My favorite bout of the evening was the disgusting—and aptly named—Dirty Sanchez, paired with El Jimador—El Jimador tequila was one of the sponsors of the evening, but I’m not sure if the wrestler is the tequila poster boy or if it’s only a mild coincidence. Regardless, the team was matched up against the Crazy Chickens, two thin lunatics in chicken costumes running around like—well, like headless chickens—to a high-energy techno theme song, with strobe lights. Big audience favorites. Luchara! Chicken backflips over Jimador—Jimador kicks a chicken in the balls. Do chickens have balls? Tag—the other chicken does a high-flying landing onto Jimador. The action flies out of the ring, onto the thrust stage, and the chickens are flying into the audience to land on Jimadorand Sanchez. The hipster mustaches wag. El Jimador comes back out with a King Kong-sized bottle of Jimador tequila and batters a chicken with it. (Cooking pun intentional; I wonder if that would be tasty?) the chicken gets the upper hand. (Pretty sure that’s the first time that sentence has ever been written.) Dirty Sanchez takes a rough landing and shits himself. Seriously. Wipes his ass with his wife beater. The crowd prays it’s not real poop. Sanchez chases the chickens with the poop shirt, they dodge, and Jimador gets shit in his face. The chickens get the pin, and Sanchez, a furious, dissatisfied heel, goes after our announcer and referee, Raoul, and rubs shit in his face. High brow stuff, and we were loving every second of it.

Time for more sex? Cue the Wau Wau sisters, decked out in chaps, mustaches, and cowboy hats trimmed with the dangling fuzzy balls that you see trimming the headliner of low riders. The set-up leaves them with lassos, so they’re able to catch the trapeze hanging over the crowd and use the ropes to climb up. Totally impressive—if you’ve ever tried to climb up a thing piece of rope, you know how hard it is. But the show here is the doubles trap routine set to Ennio Morricone spaghetti Western music. Where have these incredible girls been? Why don’t I see more of them? Their aerial work is not only flawless, it’s elegant, imaginative, and downright scary. Look, not to be a buzz kill, but back in my circus days a girl died by falling less than 10 feet from a static trap. These girls are doing complex holds at least that far up, with a crowded audience everywhere around them except directly below. The drunk-on-booze-and-violence crowd may not have realized, but from my vantage point on the balcony it was clear to me that what these death-defying ladies were doing was exactly that: effing dangerous. They seem partial to squeeze holds, where one lady will squeeze an appendage of the other—a wrist, an ankle—between her legs, using this pressure alone to support the weight of the performer being held. I shouldn’t have to explain how athletically impressive this is, let alone how fundamentally hot—serious squeeze power? Oh, mama. In one particularly jaw-dropping hold, the holder sat on the trap with legs extended out below her. One foot supported the other girl’s head, the other foot was wedged in between the girl’s legs; the performer being supported was held aloft only by a neck resting on an arched foot and by squeezing an ankle between her legs for dear life. Wow and Wow.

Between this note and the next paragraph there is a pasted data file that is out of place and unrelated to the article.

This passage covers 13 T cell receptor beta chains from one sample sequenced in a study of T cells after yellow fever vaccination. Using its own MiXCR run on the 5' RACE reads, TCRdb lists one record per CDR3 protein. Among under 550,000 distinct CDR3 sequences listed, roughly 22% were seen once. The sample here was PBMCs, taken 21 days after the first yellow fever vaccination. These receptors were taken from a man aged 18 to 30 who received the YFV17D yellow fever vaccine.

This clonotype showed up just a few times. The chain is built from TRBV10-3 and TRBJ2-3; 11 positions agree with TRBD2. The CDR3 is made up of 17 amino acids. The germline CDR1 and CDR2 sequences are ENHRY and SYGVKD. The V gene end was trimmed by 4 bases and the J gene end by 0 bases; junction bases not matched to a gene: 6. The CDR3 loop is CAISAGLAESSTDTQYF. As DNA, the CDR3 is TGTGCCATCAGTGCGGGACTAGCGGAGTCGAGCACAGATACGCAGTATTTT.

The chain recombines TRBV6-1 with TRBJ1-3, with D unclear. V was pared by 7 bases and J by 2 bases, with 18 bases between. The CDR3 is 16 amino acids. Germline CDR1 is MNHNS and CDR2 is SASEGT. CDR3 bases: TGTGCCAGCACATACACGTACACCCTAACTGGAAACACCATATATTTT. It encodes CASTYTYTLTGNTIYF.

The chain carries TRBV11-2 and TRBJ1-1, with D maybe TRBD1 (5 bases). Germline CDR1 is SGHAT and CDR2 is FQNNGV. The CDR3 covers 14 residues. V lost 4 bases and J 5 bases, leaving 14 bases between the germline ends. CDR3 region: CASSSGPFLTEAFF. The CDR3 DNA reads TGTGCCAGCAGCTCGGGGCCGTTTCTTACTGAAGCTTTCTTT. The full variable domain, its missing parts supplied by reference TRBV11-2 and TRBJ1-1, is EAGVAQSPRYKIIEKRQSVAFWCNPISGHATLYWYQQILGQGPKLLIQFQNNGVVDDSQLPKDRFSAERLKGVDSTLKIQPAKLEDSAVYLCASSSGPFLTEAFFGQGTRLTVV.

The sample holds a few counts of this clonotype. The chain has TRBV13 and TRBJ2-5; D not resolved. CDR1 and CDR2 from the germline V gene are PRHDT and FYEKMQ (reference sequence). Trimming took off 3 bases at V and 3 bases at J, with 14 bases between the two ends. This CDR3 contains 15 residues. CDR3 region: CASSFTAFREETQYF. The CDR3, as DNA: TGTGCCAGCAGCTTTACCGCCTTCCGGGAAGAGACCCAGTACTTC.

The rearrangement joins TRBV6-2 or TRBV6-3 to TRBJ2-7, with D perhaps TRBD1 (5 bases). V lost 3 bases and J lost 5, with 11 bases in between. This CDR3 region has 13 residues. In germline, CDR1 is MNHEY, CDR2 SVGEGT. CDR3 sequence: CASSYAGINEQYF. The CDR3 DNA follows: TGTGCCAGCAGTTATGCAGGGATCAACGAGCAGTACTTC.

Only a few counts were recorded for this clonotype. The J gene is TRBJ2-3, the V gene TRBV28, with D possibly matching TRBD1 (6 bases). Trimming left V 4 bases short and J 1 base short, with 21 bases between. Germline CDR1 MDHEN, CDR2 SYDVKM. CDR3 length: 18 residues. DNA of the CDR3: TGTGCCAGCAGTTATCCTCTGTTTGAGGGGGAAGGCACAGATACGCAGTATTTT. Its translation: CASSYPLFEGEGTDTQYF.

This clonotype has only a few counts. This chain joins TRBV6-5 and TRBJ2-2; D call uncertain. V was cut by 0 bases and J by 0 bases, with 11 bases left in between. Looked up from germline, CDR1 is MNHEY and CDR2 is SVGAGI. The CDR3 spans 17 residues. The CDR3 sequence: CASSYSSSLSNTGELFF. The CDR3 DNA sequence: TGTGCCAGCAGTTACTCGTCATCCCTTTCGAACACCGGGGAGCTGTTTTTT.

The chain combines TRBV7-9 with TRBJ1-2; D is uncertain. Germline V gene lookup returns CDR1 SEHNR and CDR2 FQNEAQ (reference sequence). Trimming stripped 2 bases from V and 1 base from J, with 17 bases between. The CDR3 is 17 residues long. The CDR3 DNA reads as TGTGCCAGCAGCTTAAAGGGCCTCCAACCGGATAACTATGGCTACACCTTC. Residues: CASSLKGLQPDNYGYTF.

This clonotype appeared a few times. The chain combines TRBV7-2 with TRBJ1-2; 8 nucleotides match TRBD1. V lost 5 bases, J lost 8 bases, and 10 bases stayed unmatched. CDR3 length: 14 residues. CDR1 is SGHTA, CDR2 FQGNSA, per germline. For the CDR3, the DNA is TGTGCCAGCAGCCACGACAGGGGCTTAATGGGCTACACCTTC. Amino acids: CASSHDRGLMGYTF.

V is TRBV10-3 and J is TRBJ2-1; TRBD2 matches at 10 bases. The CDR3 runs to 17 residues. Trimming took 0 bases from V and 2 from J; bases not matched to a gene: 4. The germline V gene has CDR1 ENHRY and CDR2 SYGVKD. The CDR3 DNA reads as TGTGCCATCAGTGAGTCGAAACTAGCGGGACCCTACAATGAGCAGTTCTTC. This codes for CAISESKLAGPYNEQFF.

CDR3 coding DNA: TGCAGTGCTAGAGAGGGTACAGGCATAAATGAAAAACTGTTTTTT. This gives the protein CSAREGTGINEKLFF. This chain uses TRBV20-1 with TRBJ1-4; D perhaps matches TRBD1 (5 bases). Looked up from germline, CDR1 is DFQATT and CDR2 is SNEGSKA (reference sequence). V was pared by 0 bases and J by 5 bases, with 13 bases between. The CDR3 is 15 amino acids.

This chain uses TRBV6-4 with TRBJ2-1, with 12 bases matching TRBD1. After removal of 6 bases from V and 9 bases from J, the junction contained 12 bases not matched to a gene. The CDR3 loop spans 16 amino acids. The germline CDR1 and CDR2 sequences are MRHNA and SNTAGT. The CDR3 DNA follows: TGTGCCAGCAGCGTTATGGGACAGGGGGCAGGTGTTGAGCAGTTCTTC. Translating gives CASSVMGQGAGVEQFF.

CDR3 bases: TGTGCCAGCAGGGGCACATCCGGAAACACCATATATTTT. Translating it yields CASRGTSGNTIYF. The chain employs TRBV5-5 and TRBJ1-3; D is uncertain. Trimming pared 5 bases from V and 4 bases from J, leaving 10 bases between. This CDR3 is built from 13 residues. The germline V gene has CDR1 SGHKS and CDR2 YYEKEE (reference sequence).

More violence, featuring Chupacabrita—little chupacabra. We’re supposed to say “little people,” aren’t we? Like, “midget” is out, but the Lucha Vavoom website just calls them “minis,” and I can’t bring myself to call a dude a “little person” when he’s completely torqued and could easily beat the crap out of me. And PC or no, watching midgets flying up and over a wrestling ring is just goddamned fun. Makes you wish you were that small and that aerodynamic. And if you weren’t already beginning to question everything that you thought was hard-wired about yourself, check out this tall, thin, lithe, sexy, dominating sexpot of the stage who comes out grinding to “Get Yr Freak On” and gives the entire crowd an erection as she spins a hula hoop fast, slow, and in seeming slow motion. And taste the tangible disbelief in the crowd as she disrobes and reveals herself to be—that’s right—a boy. “Lick my pussy and my crack,” the speakers bleed, and the crowd is screaming out for blood. Clarice wields the hoop above his head like a wrestling belt and SLAP!s it on the stage, demanding applause before kicking it back up fast across the body. Fucking electric.

And if the evening didn’t quite have a little bit of everything for you already, our MC has a little social commentary to take home and chew on: “Gay marriage is against the Lord. And the Lord is not real.”

This shit is fatal. Lucha Vavoom is constantly on tour, and while I’m seeking a patron to send me to L.A. to see the big show, those of you who can’t wait are in luck: Lucha Vavoom returns to Webster Hall Tuesday, November 9, 2010, featuring—rumor has it—rumor, in this case, being Facebook—New York’s very own Peekaboo Pointe.  Stop making excuses and go get you some tickets.

Kiss kiss,